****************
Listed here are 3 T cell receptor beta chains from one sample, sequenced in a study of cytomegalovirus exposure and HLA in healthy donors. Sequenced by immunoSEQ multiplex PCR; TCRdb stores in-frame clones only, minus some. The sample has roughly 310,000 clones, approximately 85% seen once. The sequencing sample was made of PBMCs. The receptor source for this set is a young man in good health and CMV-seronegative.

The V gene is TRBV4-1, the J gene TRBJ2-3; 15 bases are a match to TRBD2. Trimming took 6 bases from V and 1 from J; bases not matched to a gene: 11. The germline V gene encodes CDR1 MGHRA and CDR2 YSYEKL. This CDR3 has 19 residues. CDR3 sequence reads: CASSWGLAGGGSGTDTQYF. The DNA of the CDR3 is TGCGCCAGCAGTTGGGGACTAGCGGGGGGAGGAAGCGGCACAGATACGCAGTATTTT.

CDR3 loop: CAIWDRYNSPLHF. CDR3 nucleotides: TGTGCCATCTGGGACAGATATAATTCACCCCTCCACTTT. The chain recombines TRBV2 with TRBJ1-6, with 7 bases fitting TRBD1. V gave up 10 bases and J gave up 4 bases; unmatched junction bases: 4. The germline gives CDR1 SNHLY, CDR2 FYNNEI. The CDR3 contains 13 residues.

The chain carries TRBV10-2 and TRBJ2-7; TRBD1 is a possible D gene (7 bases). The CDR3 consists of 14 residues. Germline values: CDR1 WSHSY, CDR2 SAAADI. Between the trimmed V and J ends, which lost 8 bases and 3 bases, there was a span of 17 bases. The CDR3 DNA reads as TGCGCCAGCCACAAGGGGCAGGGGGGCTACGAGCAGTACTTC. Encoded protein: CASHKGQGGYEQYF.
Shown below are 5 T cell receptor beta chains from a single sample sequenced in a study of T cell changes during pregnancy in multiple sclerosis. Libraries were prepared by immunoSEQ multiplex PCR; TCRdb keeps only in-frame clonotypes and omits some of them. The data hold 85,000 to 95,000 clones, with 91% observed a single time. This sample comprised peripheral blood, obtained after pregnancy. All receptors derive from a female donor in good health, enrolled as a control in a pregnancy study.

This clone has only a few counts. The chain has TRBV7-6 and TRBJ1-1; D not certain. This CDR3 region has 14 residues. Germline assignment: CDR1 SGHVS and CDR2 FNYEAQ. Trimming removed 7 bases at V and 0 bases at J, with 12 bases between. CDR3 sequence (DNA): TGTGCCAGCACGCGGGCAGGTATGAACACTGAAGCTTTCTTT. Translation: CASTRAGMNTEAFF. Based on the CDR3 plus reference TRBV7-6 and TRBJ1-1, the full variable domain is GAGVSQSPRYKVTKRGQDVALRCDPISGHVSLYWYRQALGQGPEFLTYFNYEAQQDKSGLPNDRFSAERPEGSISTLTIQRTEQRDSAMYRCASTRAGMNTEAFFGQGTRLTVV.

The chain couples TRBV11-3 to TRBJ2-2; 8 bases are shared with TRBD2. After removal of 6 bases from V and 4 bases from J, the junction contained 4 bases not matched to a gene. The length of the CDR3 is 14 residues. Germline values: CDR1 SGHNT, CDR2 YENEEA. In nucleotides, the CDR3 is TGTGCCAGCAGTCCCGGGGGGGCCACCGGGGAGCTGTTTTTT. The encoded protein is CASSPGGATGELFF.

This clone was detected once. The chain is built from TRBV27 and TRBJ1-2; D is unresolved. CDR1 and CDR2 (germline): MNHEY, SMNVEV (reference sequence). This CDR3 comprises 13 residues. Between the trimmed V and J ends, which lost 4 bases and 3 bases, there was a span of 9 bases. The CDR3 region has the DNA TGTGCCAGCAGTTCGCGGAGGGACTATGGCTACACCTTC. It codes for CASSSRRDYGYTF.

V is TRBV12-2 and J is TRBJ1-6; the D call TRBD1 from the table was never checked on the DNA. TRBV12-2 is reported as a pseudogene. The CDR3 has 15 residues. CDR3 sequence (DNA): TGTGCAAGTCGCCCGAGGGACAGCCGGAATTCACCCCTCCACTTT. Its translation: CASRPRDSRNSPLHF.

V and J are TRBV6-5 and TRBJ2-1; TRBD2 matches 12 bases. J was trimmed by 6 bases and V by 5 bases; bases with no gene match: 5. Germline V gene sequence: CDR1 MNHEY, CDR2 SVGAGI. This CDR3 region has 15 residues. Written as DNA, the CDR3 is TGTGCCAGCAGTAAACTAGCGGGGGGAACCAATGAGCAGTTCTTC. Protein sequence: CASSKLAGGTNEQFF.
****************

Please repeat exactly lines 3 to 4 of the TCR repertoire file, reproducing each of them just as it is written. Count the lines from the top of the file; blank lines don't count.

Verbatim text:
CDR3 loop: CAIWDRYNSPLHF. CDR3 nucleotides: TGTGCCATCTGGGACAGATATAATTCACCCCTCCACTTT. The chain recombines TRBV2 with TRBJ1-6, with 7 bases fitting TRBD1. V gave up 10 bases and J gave up 4 bases; unmatched junction bases: 4. The germline gives CDR1 SNHLY, CDR2 FYNNEI. The CDR3 contains 13 residues.

The chain carries TRBV10-2 and TRBJ2-7; TRBD1 is a possible D gene (7 bases). The CDR3 consists of 14 residues. Germline values: CDR1 WSHSY, CDR2 SAAADI. Between the trimmed V and J ends, which lost 8 bases and 3 bases, there was a span of 17 bases. The CDR3 DNA reads as TGCGCCAGCCACAAGGGGCAGGGGGGCTACGAGCAGTACTTC. Encoded protein: CASHKGQGGYEQYF.